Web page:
]]>

AbstractElementary-modes analysis [1] has become a well-established theoretical tool in metabolic pathway analysis. It allows one to decompose complex metabolic networks into the smallest functional entities, which can be interpreted as biochemical pathways. It led to successful theoretical prediction of novel pathways, such as in carbohydrate metabolism inEscherichia coliand other bacteria [1, 2]. Metabolism is more complex than a graph in the sense of graph theory because of the presence of bimolecular reactions. Therefore, the existence of a connected route does not necessarily guarantee a net conversion along that route at steady state. This is here illustrated by tackling the question whether humans can convert fatty acids into sugar [3]. While, in agreement with biochemical dogma, no stoichiometrically balanced route for such a conversion can be found in human central metabolism, we did find several routes in a genome-scale network of human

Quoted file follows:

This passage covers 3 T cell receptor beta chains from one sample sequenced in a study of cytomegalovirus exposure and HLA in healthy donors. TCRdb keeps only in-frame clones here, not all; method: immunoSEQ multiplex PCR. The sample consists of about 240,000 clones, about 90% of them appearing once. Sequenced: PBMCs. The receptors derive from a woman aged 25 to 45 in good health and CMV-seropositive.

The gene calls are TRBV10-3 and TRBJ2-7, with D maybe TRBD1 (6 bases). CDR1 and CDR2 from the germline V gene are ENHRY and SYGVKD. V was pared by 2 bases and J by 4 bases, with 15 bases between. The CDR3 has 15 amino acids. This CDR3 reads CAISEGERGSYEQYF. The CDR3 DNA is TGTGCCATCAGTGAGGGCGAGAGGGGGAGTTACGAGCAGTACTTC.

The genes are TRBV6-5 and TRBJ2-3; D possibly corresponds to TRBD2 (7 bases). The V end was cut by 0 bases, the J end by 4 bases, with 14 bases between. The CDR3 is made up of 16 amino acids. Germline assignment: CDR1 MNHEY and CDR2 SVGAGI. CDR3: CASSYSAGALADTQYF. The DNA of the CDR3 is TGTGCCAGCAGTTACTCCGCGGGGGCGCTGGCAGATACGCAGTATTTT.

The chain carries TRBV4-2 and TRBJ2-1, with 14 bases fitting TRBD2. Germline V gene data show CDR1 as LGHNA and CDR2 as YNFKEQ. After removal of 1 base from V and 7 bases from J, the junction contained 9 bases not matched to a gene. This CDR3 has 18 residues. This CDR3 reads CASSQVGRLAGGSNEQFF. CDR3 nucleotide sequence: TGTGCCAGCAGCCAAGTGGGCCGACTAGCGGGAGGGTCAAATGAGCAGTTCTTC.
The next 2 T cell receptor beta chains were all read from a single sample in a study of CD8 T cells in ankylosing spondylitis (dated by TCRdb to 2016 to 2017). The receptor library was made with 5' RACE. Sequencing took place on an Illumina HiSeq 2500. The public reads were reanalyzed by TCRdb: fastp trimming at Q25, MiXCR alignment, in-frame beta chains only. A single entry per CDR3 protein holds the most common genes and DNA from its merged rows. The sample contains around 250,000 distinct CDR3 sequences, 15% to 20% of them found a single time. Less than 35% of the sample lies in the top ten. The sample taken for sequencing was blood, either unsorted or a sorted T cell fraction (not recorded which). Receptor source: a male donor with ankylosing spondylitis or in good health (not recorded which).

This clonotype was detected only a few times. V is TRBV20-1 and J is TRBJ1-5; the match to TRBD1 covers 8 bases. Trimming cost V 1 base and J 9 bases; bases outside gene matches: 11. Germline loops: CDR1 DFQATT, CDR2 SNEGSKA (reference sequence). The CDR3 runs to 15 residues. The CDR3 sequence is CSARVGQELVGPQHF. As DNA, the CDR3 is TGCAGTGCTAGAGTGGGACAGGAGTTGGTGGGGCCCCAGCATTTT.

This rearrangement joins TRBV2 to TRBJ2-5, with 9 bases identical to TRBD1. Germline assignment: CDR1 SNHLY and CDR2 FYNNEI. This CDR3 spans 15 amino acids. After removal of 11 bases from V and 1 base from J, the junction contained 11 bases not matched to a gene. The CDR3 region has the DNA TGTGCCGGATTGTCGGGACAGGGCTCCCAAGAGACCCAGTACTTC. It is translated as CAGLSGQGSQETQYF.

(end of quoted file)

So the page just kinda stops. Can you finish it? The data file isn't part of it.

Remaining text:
metabolism [4]. This is likely to be relevant for sports physiology, weight-reducing diets and other applications. In green plants, fungi and many bacteria, in contrast, the above-mentioned conversion is enabled by the glyoxylate shunt, which is absent from humans and most animals. That shunt is of special importance for pathogenic fungi such asCandida albicans. Finally, we present a method for enumerating fatty acids [5], with potential applications in lipidomics and synthetic biology. We show that the number of unmodified fatty acids grows according to the famous Fibonacci numbers when cis/trans isomerism is neglected. Under consideration of that isomerism or modification by hydroxy- or oxo groups, diversity can be described by generalized Fibonacci numbers (e.g. Pell numbers).[1] S. Schuster, T. Dandekar, D.A. Fell, Detection of elementary flux modes in biochemical networks: A promising tool for pathway analysis and metabolic engineering,